The future of biomedical science and the continued competitiveness of this nation on the world stage is in the hands of the students we teach and mentor toward careers as scientists and physicians. My legacy as UT faculty will endure in their skills, discoveries and the students they teach and mentor to continue the cycle. This legacy is likely to far outlast my personal scientific contributions and is enduring. I am grateful to be honored as a member of this Academy.
My philosophy as a teacher can be summarized by a quotation that has been attributed to Confucius:
"Tell me and I will forget, Show me and I may remember, Involve me and I will understand."
I firmly believe that the student needs to take an active role in their education and this has been the guiding principle in my approach to teaching. My children used to dread coming to me with homework questions because they knew that, not only was I not going to just give them the answer, but that I would also give them similar but more complex problems to make sure they understood the concept behind the question. Years later, they now look forward to reviewing homework with me (as an excuse to learn new ways to solve problems).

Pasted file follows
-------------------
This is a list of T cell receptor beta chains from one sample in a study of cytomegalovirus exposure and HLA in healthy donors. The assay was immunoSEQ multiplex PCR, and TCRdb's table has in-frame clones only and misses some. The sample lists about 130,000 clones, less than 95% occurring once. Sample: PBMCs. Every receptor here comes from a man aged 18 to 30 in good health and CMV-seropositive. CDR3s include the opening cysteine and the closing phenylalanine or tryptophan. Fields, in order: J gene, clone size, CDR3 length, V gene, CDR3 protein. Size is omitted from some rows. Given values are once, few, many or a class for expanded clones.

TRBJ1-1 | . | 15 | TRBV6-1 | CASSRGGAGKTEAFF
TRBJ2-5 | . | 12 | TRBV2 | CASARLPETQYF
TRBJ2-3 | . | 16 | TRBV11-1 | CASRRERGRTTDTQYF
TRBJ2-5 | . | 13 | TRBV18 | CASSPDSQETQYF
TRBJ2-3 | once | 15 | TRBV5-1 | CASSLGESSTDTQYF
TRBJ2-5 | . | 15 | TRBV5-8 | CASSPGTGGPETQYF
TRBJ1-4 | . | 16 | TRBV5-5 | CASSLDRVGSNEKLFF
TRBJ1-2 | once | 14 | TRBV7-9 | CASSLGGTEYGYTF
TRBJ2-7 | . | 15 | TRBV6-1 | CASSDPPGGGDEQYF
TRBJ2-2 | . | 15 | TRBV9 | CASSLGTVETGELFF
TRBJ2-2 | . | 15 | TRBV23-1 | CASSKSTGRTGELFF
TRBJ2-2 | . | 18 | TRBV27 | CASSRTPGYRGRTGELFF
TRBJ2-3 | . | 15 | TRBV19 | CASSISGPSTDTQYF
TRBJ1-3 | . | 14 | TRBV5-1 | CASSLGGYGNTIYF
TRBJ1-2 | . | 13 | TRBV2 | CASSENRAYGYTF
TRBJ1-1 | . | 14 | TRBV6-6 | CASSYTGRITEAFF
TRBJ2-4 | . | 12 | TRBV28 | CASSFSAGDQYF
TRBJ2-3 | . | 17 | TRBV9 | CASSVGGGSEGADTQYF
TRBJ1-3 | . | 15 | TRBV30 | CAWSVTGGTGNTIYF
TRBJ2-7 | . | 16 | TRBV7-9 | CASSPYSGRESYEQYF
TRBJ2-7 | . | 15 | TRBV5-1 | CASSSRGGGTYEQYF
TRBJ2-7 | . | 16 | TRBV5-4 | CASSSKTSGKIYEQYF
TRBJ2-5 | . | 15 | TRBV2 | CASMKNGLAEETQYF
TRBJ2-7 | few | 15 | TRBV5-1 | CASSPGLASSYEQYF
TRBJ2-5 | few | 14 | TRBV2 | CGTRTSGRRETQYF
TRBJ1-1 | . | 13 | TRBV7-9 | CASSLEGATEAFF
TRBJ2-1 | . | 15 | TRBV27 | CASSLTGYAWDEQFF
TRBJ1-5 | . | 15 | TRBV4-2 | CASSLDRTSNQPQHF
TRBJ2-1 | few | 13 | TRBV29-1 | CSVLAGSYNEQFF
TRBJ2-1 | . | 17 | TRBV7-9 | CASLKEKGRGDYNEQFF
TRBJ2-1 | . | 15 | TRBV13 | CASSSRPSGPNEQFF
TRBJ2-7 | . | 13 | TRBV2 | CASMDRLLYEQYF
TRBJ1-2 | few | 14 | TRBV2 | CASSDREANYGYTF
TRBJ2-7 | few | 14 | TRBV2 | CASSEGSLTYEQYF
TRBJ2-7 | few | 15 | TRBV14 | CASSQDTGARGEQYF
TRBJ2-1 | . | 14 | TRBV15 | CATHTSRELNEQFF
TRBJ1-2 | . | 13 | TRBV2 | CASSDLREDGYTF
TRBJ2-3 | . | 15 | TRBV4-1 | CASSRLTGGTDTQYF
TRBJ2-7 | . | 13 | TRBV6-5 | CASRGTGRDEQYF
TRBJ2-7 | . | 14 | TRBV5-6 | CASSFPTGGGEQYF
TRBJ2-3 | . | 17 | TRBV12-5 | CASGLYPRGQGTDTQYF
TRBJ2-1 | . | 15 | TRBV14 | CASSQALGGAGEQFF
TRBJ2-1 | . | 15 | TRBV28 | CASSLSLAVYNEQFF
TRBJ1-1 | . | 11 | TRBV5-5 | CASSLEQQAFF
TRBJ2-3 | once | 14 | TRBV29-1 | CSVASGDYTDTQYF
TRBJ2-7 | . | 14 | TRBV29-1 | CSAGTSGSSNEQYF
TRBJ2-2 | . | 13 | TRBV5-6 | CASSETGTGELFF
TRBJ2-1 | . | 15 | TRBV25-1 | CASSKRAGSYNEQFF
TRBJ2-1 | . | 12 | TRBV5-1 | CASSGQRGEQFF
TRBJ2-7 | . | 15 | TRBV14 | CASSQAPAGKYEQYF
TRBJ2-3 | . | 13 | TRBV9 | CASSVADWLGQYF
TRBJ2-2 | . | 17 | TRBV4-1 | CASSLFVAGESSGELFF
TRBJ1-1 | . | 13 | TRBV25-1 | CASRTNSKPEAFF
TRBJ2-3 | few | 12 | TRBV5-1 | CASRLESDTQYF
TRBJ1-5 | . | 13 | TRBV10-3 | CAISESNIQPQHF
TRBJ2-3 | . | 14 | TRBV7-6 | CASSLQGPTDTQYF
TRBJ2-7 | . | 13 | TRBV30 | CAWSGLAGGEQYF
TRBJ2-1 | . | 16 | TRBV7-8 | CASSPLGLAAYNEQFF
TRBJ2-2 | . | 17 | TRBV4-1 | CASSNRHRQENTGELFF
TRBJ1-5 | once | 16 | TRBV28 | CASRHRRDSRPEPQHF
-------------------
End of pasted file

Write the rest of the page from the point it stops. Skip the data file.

Over thirty years in the hallways of higher learning have taught me that success in education and mentoring reflects the unselfish transfer of knowledge, skills, experiences, and values without expectation of personal benefit. I sincerely hope that my educational and mentoring activities have enabled students to achieve their career goals and will endure so that they, too, become successful educators and mentors to future generations.
My proudest moment in teaching came in Bologna at a luncheon for a group of faculty and students who had participated in two courses that I created, a History of Anatomy In Situ course that includes a trip to Italy to visit anatomically historical sites and a dissection workshop for Italian medical students held in San Antonio. The Texas faculty and medical students were hosted by the Italian faculty and medical students from the University of Bologna. The friendship that has developed between this international group of faculty and students from the two institutions is exceptionally rewarding.
Being a teacher and a mentor has been one of the cornerstones of my academic career in medicine. I cherish each day in which I can make a positive difference in someone’s academic career in medicine.
My educational philosophy aligns with the philosophy of my professional and personal life. One of the two most rewarding parts of my career is bringing up younger generation through education. The other is the opportunity to pursue research directions that are truly fascinating, exciting and benefiting mankind. I view myself as a teacher, coach, sponsor, and lifetime advocate of my trainees. I love teaching because it is truly rewarding to see our trainees develop scientifically and succeed in their career, just like a mother seeing her children grow and thrive.